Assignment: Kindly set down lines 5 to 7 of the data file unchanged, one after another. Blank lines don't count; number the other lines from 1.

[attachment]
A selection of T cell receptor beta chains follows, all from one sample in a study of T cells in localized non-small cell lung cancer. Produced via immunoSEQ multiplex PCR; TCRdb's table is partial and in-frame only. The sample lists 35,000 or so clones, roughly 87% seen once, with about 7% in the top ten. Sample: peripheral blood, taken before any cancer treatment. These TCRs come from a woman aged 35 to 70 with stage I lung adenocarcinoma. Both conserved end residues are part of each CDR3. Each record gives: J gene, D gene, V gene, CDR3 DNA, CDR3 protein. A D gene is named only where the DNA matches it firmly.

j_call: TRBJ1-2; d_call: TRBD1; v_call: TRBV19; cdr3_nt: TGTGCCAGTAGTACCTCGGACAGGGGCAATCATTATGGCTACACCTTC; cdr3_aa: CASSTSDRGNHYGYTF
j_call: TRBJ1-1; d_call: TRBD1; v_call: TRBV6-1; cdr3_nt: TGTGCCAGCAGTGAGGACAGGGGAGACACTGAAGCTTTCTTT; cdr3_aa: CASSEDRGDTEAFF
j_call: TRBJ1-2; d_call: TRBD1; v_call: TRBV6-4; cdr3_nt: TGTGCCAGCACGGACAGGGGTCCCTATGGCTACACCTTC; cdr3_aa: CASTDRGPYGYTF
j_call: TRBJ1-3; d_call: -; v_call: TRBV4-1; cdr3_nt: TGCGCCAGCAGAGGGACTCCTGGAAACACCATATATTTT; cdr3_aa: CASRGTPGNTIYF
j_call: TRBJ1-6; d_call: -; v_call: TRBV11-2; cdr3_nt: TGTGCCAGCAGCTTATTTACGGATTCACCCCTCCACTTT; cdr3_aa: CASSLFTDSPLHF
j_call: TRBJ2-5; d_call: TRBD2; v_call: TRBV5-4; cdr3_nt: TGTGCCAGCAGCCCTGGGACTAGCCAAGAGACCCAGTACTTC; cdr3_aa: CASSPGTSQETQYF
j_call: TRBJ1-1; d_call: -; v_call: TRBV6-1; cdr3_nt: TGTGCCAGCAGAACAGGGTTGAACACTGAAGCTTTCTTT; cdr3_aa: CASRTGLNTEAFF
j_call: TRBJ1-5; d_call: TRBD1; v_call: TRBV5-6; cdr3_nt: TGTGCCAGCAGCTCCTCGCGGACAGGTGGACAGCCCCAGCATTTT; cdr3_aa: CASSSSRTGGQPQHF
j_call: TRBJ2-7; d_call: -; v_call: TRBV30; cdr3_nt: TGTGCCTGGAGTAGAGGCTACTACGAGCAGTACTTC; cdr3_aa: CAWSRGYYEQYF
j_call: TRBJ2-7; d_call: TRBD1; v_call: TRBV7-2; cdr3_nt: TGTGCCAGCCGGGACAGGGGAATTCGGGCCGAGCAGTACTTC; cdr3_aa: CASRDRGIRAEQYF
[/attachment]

j_call: TRBJ1-3; d_call: -; v_call: TRBV4-1; cdr3_nt: TGCGCCAGCAGAGGGACTCCTGGAAACACCATATATTTT; cdr3_aa: CASRGTPGNTIYF
j_call: TRBJ1-6; d_call: -; v_call: TRBV11-2; cdr3_nt: TGTGCCAGCAGCTTATTTACGGATTCACCCCTCCACTTT; cdr3_aa: CASSLFTDSPLHF
j_call: TRBJ2-5; d_call: TRBD2; v_call: TRBV5-4; cdr3_nt: TGTGCCAGCAGCCCTGGGACTAGCCAAGAGACCCAGTACTTC; cdr3_aa: CASSPGTSQETQYF